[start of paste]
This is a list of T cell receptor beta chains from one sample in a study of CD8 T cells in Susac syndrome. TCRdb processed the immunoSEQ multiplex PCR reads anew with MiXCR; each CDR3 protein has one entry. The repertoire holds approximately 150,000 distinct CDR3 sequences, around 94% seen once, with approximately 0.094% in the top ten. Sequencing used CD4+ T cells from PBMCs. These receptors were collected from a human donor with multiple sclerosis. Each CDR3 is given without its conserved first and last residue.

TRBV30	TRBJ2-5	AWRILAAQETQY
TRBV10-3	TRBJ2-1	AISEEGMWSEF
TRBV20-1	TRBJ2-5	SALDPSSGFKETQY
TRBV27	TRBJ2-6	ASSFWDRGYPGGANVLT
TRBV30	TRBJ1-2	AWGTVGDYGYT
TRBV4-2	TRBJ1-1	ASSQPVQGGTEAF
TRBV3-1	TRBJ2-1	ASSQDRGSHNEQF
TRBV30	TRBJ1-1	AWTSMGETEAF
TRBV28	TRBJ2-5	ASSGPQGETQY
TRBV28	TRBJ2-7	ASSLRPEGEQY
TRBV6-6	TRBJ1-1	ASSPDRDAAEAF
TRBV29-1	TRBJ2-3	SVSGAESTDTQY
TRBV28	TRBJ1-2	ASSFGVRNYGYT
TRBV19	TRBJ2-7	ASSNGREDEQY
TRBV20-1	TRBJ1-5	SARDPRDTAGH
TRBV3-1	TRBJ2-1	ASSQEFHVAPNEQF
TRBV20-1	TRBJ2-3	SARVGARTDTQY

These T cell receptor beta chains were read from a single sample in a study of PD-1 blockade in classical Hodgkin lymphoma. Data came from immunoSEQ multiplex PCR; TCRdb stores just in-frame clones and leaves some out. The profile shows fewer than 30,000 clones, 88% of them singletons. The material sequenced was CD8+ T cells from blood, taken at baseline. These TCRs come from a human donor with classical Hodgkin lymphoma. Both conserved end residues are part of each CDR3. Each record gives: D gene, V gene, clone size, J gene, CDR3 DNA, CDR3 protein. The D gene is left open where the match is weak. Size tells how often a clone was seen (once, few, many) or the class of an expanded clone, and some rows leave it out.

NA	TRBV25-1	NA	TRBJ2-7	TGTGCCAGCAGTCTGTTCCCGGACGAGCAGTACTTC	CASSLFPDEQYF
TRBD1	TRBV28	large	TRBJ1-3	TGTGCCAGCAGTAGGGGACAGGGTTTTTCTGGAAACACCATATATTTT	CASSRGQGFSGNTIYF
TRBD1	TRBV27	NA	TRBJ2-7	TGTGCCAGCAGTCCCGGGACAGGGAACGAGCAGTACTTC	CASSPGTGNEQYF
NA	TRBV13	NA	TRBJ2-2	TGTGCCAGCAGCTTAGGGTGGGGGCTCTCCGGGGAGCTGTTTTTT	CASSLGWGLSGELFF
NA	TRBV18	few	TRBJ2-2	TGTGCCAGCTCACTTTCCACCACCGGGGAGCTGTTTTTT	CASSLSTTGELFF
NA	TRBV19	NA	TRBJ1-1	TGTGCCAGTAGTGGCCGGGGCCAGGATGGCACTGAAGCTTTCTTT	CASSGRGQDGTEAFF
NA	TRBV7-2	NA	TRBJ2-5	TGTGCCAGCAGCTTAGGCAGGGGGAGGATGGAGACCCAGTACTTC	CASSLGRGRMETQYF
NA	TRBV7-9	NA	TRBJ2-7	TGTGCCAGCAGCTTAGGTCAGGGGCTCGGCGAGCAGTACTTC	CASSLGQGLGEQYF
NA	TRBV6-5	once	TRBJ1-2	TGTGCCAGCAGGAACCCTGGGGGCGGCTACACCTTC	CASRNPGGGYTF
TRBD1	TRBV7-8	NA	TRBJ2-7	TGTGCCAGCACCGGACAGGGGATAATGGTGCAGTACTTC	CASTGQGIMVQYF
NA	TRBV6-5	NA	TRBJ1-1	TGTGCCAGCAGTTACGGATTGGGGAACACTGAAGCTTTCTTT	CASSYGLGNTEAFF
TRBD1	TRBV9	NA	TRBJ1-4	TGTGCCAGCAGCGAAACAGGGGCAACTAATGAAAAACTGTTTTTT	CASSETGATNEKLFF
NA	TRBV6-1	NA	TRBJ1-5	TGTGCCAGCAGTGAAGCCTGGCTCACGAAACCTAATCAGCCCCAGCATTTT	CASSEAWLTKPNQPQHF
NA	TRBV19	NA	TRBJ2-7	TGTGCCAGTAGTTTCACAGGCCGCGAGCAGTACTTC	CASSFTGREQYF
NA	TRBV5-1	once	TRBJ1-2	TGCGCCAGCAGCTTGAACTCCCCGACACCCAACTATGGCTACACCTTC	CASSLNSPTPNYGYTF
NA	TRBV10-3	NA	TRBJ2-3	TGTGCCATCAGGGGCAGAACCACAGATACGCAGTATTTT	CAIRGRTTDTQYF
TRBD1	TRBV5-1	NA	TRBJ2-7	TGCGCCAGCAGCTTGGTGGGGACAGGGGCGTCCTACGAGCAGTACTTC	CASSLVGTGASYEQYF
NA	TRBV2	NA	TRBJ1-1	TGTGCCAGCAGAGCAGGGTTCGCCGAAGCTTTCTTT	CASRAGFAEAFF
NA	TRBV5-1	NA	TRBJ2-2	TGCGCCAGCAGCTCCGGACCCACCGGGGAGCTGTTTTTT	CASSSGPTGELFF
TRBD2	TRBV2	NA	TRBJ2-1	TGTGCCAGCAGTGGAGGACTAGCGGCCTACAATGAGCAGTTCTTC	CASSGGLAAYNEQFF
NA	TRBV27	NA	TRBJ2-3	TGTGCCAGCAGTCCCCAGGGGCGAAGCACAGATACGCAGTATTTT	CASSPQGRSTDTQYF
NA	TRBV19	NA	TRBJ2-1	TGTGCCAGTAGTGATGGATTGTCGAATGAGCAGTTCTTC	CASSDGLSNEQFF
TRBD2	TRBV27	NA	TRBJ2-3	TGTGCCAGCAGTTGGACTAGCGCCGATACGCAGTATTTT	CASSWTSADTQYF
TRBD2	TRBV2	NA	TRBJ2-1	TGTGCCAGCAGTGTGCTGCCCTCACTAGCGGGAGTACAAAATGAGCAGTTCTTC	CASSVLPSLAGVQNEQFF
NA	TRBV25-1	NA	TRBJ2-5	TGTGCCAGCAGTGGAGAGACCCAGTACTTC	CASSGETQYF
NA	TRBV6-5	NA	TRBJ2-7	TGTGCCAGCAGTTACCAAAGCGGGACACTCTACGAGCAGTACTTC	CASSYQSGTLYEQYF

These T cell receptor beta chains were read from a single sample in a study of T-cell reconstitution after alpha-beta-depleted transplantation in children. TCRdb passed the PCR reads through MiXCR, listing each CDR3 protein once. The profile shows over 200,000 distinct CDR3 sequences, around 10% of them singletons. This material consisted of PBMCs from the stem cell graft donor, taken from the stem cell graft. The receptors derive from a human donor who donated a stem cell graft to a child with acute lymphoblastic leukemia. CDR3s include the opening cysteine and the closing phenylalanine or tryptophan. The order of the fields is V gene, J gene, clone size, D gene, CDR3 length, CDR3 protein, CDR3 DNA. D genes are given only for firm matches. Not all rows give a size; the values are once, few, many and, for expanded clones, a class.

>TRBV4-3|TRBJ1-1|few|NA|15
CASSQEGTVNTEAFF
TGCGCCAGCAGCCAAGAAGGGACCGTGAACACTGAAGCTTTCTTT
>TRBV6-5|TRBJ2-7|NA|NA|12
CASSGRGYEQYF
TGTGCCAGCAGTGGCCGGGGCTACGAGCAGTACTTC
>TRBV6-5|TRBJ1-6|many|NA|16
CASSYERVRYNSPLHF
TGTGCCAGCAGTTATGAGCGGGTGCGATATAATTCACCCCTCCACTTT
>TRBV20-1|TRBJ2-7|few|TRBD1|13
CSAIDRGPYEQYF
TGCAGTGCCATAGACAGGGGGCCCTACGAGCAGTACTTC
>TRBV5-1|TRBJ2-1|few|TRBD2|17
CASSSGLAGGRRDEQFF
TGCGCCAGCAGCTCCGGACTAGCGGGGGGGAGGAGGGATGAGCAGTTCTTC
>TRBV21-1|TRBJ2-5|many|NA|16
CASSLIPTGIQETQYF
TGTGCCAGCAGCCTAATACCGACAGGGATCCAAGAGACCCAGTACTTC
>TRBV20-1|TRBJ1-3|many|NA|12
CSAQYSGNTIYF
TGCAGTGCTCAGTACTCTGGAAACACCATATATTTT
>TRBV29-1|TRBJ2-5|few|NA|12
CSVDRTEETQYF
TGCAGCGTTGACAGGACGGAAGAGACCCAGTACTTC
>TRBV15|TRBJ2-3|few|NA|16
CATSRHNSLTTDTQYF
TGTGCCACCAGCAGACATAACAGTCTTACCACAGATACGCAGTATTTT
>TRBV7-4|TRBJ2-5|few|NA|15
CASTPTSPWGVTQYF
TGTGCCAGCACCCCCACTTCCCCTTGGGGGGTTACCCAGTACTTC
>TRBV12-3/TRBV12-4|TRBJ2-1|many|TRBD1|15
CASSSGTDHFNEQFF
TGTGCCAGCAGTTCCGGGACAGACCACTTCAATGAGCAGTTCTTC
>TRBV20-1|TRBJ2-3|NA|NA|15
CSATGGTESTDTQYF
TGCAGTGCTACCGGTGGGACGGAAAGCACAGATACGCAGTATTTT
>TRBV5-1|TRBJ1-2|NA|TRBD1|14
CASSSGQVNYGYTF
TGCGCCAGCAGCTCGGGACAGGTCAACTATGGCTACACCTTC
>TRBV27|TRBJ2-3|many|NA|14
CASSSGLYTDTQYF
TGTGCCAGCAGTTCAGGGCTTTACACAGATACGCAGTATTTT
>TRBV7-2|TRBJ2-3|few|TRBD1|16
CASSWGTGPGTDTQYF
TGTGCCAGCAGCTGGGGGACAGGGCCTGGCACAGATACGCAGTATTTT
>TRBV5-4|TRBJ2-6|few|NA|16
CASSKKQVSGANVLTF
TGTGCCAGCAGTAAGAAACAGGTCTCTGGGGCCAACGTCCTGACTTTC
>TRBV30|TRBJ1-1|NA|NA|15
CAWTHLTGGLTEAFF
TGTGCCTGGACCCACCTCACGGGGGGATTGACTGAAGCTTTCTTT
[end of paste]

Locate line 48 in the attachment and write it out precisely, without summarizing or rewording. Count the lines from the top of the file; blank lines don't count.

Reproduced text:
CASSQEGTVNTEAFF